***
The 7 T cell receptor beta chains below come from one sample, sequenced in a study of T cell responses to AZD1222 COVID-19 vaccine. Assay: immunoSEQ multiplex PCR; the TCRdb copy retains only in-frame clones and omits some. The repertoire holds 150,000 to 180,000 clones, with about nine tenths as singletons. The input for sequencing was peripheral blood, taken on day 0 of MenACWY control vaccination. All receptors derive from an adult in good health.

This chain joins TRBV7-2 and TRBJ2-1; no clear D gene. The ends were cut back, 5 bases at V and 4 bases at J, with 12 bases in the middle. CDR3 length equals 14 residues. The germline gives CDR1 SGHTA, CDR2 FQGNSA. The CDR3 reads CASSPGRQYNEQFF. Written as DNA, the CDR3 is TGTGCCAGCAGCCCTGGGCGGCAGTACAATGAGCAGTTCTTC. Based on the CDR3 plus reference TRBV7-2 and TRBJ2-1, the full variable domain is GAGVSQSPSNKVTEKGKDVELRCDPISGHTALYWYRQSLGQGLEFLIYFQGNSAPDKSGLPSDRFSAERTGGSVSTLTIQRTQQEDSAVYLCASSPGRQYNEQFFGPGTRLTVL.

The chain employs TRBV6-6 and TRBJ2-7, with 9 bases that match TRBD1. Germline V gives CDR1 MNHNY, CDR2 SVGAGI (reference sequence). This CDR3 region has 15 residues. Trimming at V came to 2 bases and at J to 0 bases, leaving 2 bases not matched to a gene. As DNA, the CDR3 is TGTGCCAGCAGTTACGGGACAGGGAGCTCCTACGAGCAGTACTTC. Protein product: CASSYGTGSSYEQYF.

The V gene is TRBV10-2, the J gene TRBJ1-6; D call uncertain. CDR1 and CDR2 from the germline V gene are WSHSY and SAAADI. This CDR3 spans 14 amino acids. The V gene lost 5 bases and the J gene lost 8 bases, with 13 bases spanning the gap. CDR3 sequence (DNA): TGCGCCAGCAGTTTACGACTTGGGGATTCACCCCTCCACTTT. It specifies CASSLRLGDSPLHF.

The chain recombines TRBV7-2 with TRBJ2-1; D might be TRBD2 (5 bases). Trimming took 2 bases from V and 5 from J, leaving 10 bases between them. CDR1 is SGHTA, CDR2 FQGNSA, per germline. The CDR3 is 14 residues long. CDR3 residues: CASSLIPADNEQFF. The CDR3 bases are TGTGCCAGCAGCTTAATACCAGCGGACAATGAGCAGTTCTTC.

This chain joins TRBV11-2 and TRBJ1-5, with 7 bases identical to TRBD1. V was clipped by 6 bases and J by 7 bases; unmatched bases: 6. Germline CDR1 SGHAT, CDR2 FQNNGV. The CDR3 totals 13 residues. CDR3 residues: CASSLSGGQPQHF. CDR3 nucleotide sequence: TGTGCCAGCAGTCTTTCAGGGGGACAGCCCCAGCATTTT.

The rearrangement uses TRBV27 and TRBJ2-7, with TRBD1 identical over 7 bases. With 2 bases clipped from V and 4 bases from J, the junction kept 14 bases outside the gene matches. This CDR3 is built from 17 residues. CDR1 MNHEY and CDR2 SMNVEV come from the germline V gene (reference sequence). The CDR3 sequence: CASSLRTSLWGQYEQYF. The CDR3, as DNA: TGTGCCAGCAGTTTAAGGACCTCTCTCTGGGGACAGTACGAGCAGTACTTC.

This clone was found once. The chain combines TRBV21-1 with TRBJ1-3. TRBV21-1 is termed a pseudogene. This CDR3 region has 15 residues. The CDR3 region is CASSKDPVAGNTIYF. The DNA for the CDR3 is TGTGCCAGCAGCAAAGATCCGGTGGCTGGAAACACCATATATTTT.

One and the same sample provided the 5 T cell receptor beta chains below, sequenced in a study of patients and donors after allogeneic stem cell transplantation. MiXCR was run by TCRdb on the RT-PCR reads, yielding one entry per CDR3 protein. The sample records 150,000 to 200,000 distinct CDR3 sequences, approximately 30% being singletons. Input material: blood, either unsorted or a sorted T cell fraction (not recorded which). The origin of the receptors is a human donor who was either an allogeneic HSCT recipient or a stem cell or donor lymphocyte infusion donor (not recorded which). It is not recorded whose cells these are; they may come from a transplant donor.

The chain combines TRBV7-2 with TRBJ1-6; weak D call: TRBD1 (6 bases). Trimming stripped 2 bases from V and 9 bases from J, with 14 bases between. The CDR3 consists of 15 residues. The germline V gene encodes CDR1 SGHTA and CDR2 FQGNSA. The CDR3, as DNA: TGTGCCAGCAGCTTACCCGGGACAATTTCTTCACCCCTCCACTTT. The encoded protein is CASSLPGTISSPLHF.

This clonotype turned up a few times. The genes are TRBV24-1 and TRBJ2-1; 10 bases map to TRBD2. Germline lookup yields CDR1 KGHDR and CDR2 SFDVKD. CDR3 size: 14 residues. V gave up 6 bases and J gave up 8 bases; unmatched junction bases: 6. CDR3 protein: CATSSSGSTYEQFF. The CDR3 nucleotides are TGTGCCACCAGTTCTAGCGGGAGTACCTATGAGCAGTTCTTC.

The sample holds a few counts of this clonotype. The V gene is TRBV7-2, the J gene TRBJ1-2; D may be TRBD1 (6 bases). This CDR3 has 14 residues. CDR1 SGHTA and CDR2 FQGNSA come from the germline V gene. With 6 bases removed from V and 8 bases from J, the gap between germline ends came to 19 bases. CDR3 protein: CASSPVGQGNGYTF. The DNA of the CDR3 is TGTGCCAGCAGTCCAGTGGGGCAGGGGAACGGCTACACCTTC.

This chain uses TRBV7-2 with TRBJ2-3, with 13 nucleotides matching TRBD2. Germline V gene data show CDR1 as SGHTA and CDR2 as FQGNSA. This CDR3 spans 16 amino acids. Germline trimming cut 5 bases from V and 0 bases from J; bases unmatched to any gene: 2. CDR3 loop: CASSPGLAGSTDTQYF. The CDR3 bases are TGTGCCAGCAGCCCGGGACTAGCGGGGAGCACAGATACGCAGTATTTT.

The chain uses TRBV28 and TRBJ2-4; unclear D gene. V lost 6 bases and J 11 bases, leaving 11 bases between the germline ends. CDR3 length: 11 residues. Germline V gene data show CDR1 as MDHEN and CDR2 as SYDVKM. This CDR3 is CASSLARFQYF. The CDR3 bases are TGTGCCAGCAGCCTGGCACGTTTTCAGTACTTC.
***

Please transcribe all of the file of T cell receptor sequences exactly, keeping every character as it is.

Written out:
The 7 T cell receptor beta chains below come from one sample, sequenced in a study of T cell responses to AZD1222 COVID-19 vaccine. Assay: immunoSEQ multiplex PCR; the TCRdb copy retains only in-frame clones and omits some. The repertoire holds 150,000 to 180,000 clones, with about nine tenths as singletons. The input for sequencing was peripheral blood, taken on day 0 of MenACWY control vaccination. All receptors derive from an adult in good health.

This chain joins TRBV7-2 and TRBJ2-1; no clear D gene. The ends were cut back, 5 bases at V and 4 bases at J, with 12 bases in the middle. CDR3 length equals 14 residues. The germline gives CDR1 SGHTA, CDR2 FQGNSA. The CDR3 reads CASSPGRQYNEQFF. Written as DNA, the CDR3 is TGTGCCAGCAGCCCTGGGCGGCAGTACAATGAGCAGTTCTTC. Based on the CDR3 plus reference TRBV7-2 and TRBJ2-1, the full variable domain is GAGVSQSPSNKVTEKGKDVELRCDPISGHTALYWYRQSLGQGLEFLIYFQGNSAPDKSGLPSDRFSAERTGGSVSTLTIQRTQQEDSAVYLCASSPGRQYNEQFFGPGTRLTVL.

The chain employs TRBV6-6 and TRBJ2-7, with 9 bases that match TRBD1. Germline V gives CDR1 MNHNY, CDR2 SVGAGI (reference sequence). This CDR3 region has 15 residues. Trimming at V came to 2 bases and at J to 0 bases, leaving 2 bases not matched to a gene. As DNA, the CDR3 is TGTGCCAGCAGTTACGGGACAGGGAGCTCCTACGAGCAGTACTTC. Protein product: CASSYGTGSSYEQYF.

The V gene is TRBV10-2, the J gene TRBJ1-6; D call uncertain. CDR1 and CDR2 from the germline V gene are WSHSY and SAAADI. This CDR3 spans 14 amino acids. The V gene lost 5 bases and the J gene lost 8 bases, with 13 bases spanning the gap. CDR3 sequence (DNA): TGCGCCAGCAGTTTACGACTTGGGGATTCACCCCTCCACTTT. It specifies CASSLRLGDSPLHF.

The chain recombines TRBV7-2 with TRBJ2-1; D might be TRBD2 (5 bases). Trimming took 2 bases from V and 5 from J, leaving 10 bases between them. CDR1 is SGHTA, CDR2 FQGNSA, per germline. The CDR3 is 14 residues long. CDR3 residues: CASSLIPADNEQFF. The CDR3 bases are TGTGCCAGCAGCTTAATACCAGCGGACAATGAGCAGTTCTTC.

This chain joins TRBV11-2 and TRBJ1-5, with 7 bases identical to TRBD1. V was clipped by 6 bases and J by 7 bases; unmatched bases: 6. Germline CDR1 SGHAT, CDR2 FQNNGV. The CDR3 totals 13 residues. CDR3 residues: CASSLSGGQPQHF. CDR3 nucleotide sequence: TGTGCCAGCAGTCTTTCAGGGGGACAGCCCCAGCATTTT.

The rearrangement uses TRBV27 and TRBJ2-7, with TRBD1 identical over 7 bases. With 2 bases clipped from V and 4 bases from J, the junction kept 14 bases outside the gene matches. This CDR3 is built from 17 residues. CDR1 MNHEY and CDR2 SMNVEV come from the germline V gene (reference sequence). The CDR3 sequence: CASSLRTSLWGQYEQYF. The CDR3, as DNA: TGTGCCAGCAGTTTAAGGACCTCTCTCTGGGGACAGTACGAGCAGTACTTC.

This clone was found once. The chain combines TRBV21-1 with TRBJ1-3. TRBV21-1 is termed a pseudogene. This CDR3 region has 15 residues. The CDR3 region is CASSKDPVAGNTIYF. The DNA for the CDR3 is TGTGCCAGCAGCAAAGATCCGGTGGCTGGAAACACCATATATTTT.

One and the same sample provided the 5 T cell receptor beta chains below, sequenced in a study of patients and donors after allogeneic stem cell transplantation. MiXCR was run by TCRdb on the RT-PCR reads, yielding one entry per CDR3 protein. The sample records 150,000 to 200,000 distinct CDR3 sequences, approximately 30% being singletons. Input material: blood, either unsorted or a sorted T cell fraction (not recorded which). The origin of the receptors is a human donor who was either an allogeneic HSCT recipient or a stem cell or donor lymphocyte infusion donor (not recorded which). It is not recorded whose cells these are; they may come from a transplant donor.

The chain combines TRBV7-2 with TRBJ1-6; weak D call: TRBD1 (6 bases). Trimming stripped 2 bases from V and 9 bases from J, with 14 bases between. The CDR3 consists of 15 residues. The germline V gene encodes CDR1 SGHTA and CDR2 FQGNSA. The CDR3, as DNA: TGTGCCAGCAGCTTACCCGGGACAATTTCTTCACCCCTCCACTTT. The encoded protein is CASSLPGTISSPLHF.

This clonotype turned up a few times. The genes are TRBV24-1 and TRBJ2-1; 10 bases map to TRBD2. Germline lookup yields CDR1 KGHDR and CDR2 SFDVKD. CDR3 size: 14 residues. V gave up 6 bases and J gave up 8 bases; unmatched junction bases: 6. CDR3 protein: CATSSSGSTYEQFF. The CDR3 nucleotides are TGTGCCACCAGTTCTAGCGGGAGTACCTATGAGCAGTTCTTC.

The sample holds a few counts of this clonotype. The V gene is TRBV7-2, the J gene TRBJ1-2; D may be TRBD1 (6 bases). This CDR3 has 14 residues. CDR1 SGHTA and CDR2 FQGNSA come from the germline V gene. With 6 bases removed from V and 8 bases from J, the gap between germline ends came to 19 bases. CDR3 protein: CASSPVGQGNGYTF. The DNA of the CDR3 is TGTGCCAGCAGTCCAGTGGGGCAGGGGAACGGCTACACCTTC.

This chain uses TRBV7-2 with TRBJ2-3, with 13 nucleotides matching TRBD2. Germline V gene data show CDR1 as SGHTA and CDR2 as FQGNSA. This CDR3 spans 16 amino acids. Germline trimming cut 5 bases from V and 0 bases from J; bases unmatched to any gene: 2. CDR3 loop: CASSPGLAGSTDTQYF. The CDR3 bases are TGTGCCAGCAGCCCGGGACTAGCGGGGAGCACAGATACGCAGTATTTT.

The chain uses TRBV28 and TRBJ2-4; unclear D gene. V lost 6 bases and J 11 bases, leaving 11 bases between the germline ends. CDR3 length: 11 residues. Germline V gene data show CDR1 as MDHEN and CDR2 as SYDVKM. This CDR3 is CASSLARFQYF. The CDR3 bases are TGTGCCAGCAGCCTGGCACGTTTTCAGTACTTC.